#RRBC “SPOTLIGHT” Author, Bernard Foong

It is my pleasure to host RWISA Author, Bernard Foong on his blog tour!

Purchase Linkhttps://www.amazon.com/Truth-Will-Set-You-Free-ebook/dp/B01COB1MPY/

If The Truth Will Set You Free is made into a film, who would I like to play the lead?

Normally, the casting is in the producers’ hands. I do not have a say in who should play me. If I’m given a choice, I would recommend a young Korean actor/singer by the name of Teaceyon. He looks like me when I was a teenager.

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Book excerpt:

…After a series of invigorating dances with the party twins, I was ready to call it a night, but under Dorothy’s insistence, I stayed. Nobody at the party knew of my sexual inclinations except me. During a slow dance, Dorothy leaned her head against my chest. Although this intimate way of dancing was not new to me, I had no intention of leading my friend on. I tried to keep a polite distance. Dot thought me shy and continued her aggressive approach. I had little choice but to go with the flow since she held me tight with no intention of letting me leave anytime soon. The moment arrived when her lips almost touched mine. She looked into my “eyes wide shut,” and expected romance to sparkle between us. I did not back away,  even though I did not feel the same as Dot. Since it was Valentine’s Day, I did not wish to upset her. I play-acted, as much as I could. In my mind, it was the correct thing to do. After all, I will be back to London in a week and would not be seeing my Malaysian friends for another year. To me, this was merely a moment in time to make my female friend feel good about herself.

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Author Bernard Foong


Author Bio:  Young alias Bernard Foong is, first and foremost, a sensitivist. He finds nuance in everything. To experience the world he inhabits is an adventure which is mystical, childlike and refreshing. He has a rare ability to create beauty in a unique fashion. His palettes have been material, paint, words and human experiences.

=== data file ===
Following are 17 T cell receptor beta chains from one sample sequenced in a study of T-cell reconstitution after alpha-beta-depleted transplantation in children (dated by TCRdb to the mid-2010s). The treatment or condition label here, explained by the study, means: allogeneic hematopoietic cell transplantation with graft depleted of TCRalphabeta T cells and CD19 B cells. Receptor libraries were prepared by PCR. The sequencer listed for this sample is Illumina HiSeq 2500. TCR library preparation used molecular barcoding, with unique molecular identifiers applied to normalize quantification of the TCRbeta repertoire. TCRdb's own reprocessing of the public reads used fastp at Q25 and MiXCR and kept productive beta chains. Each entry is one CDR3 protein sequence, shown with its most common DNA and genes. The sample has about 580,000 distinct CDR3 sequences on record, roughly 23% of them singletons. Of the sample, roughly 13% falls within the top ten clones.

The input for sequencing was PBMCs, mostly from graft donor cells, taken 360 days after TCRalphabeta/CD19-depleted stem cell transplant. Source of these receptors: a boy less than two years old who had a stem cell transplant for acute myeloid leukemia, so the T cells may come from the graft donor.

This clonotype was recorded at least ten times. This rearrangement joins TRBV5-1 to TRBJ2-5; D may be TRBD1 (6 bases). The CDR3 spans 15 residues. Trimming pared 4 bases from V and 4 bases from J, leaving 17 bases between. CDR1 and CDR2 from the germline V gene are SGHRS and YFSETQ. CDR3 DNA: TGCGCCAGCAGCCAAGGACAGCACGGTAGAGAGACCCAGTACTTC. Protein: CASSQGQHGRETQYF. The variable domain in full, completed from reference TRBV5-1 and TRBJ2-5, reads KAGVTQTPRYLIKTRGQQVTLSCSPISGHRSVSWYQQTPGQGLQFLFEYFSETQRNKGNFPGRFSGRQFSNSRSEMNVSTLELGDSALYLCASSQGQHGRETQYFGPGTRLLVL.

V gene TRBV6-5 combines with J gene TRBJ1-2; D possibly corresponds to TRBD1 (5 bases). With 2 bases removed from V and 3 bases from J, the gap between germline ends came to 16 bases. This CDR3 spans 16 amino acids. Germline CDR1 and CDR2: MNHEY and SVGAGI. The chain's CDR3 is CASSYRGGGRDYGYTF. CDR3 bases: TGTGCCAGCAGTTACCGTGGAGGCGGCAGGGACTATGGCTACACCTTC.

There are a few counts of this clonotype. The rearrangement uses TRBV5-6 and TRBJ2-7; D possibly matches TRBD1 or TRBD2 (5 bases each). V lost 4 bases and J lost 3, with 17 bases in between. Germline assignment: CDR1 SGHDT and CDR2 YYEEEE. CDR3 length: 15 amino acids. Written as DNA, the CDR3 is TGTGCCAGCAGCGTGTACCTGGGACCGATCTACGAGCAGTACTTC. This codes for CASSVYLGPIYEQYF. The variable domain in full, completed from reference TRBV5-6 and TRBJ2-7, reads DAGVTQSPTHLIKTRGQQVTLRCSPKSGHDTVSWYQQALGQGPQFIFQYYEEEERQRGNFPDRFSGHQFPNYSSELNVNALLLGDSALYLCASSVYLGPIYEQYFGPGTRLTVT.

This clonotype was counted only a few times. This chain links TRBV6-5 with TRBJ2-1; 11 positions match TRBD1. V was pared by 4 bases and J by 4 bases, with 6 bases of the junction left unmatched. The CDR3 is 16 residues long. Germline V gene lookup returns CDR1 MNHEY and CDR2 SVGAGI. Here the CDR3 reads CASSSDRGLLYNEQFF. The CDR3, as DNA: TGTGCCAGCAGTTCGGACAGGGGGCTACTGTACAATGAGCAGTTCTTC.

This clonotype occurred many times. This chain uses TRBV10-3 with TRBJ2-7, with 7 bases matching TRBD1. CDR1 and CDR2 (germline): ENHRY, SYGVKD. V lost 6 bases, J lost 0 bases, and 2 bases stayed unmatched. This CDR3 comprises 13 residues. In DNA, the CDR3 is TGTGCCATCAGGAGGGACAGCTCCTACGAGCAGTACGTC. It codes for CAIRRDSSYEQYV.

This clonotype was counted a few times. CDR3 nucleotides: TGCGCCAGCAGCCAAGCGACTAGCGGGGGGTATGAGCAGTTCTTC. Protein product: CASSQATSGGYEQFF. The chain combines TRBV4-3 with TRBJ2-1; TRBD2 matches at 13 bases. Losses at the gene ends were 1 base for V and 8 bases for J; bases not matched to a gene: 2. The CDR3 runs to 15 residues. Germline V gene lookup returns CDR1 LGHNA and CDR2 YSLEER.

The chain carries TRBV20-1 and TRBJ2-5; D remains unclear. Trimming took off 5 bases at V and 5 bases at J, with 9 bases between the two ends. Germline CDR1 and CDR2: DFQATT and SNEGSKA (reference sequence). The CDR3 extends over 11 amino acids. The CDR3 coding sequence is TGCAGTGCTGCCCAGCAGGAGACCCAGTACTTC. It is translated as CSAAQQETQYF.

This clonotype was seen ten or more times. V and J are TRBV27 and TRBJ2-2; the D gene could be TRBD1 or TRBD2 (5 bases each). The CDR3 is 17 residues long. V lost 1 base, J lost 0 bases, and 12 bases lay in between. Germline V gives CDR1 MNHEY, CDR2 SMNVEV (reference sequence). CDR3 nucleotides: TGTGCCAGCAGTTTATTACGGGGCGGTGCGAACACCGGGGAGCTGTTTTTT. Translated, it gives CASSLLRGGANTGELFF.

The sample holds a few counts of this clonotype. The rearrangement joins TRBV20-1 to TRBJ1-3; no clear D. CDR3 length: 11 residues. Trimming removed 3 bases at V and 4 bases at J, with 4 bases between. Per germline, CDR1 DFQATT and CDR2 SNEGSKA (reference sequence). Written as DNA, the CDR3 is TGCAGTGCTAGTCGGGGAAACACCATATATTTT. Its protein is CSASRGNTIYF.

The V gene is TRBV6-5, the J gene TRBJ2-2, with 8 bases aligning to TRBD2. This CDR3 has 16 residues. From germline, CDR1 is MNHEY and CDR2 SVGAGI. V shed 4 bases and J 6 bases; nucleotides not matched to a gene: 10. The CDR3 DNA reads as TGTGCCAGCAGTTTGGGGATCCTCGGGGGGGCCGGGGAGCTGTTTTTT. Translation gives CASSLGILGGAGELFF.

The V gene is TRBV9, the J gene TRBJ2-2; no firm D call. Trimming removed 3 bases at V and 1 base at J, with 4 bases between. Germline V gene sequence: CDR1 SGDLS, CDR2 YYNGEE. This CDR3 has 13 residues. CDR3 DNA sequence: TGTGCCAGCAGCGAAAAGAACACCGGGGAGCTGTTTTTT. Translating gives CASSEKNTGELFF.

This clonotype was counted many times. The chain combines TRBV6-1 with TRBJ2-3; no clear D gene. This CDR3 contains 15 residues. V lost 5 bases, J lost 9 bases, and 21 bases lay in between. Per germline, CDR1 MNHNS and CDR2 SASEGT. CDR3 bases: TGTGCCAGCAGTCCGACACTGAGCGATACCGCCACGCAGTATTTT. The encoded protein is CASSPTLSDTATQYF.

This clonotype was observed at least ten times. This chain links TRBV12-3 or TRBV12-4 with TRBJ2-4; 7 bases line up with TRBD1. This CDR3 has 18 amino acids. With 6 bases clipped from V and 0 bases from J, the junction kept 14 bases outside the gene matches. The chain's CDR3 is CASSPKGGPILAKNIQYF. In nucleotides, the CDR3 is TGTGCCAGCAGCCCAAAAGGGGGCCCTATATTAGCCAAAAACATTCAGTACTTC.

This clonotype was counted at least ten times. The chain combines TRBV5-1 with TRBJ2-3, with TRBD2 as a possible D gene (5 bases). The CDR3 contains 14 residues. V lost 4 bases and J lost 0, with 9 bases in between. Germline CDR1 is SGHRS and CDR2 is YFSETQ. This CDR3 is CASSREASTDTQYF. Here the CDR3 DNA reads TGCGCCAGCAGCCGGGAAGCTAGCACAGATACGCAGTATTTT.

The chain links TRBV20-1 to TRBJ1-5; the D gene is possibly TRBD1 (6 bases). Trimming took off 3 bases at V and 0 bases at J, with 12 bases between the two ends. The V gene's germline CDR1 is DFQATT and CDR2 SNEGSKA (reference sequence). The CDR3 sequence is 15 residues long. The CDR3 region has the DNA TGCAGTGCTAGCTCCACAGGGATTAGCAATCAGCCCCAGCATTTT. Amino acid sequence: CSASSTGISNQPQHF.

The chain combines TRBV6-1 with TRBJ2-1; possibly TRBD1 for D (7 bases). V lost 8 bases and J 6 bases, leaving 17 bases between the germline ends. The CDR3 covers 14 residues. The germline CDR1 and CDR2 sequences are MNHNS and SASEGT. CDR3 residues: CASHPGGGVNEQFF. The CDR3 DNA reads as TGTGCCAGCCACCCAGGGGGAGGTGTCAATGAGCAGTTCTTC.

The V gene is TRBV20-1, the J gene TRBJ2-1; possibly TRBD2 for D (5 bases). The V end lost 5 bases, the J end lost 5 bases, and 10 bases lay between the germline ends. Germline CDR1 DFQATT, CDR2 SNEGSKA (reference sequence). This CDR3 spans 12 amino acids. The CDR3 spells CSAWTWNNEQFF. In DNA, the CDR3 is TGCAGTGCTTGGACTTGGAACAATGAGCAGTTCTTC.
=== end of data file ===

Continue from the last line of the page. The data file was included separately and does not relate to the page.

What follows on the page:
By Christine Maynard (screenwriter and novelist).

Foong just published A Harem Boy’s Saga – V – Metanoia; a memoir by Young  – the final volume of his autobiographic five-book series of Mr. Foong’s young life:

A Harem Boy’s Saga: A Memoir by Young.

This provocative story spanning 4 decades and 3 continents is about a boy who was sent to a very exclusive English boarding school in the 1960s where he was initiated into a clandestine sexual society and then spirited away to serve in wealthy and elite Middle Eastern harems .”

Ranked Internationally Best-Selling Author on amazon.com

A Harem Boy’s Saga – Book I – Initiation (a memoir by Young)

A Harem Boy’s Saga – Book II – Unbridled (sequel)

A Harem Boy’s Saga – Book III – Debauchery (3rd volume in the series))

A Harem Boy’s Saga – Book IV – Turpitude (4th volume in the series)

A Harem Boy’s Saga series is published by Solstice Publishing and is available in print and E-books internationally.

A Harem Boy’s Saga (series) – Film Option Agreement signed with a U.K. Film Production Company.

Book I – Initiation is currently in film production.

Please follow Bernard on his SPOTLIGHT AUTHOR Blog Tour!

January #RRBC Spotlight Author – Mary Adler

It is my privilege and pleasure to help shine the spotlight on an incredibly supportive RRBC and RWISA author, Mary Adler. Today, she shares her thoughts on telling stories about real characters who lived and died. I’ll let her explain.

TELLING THEIR STORIES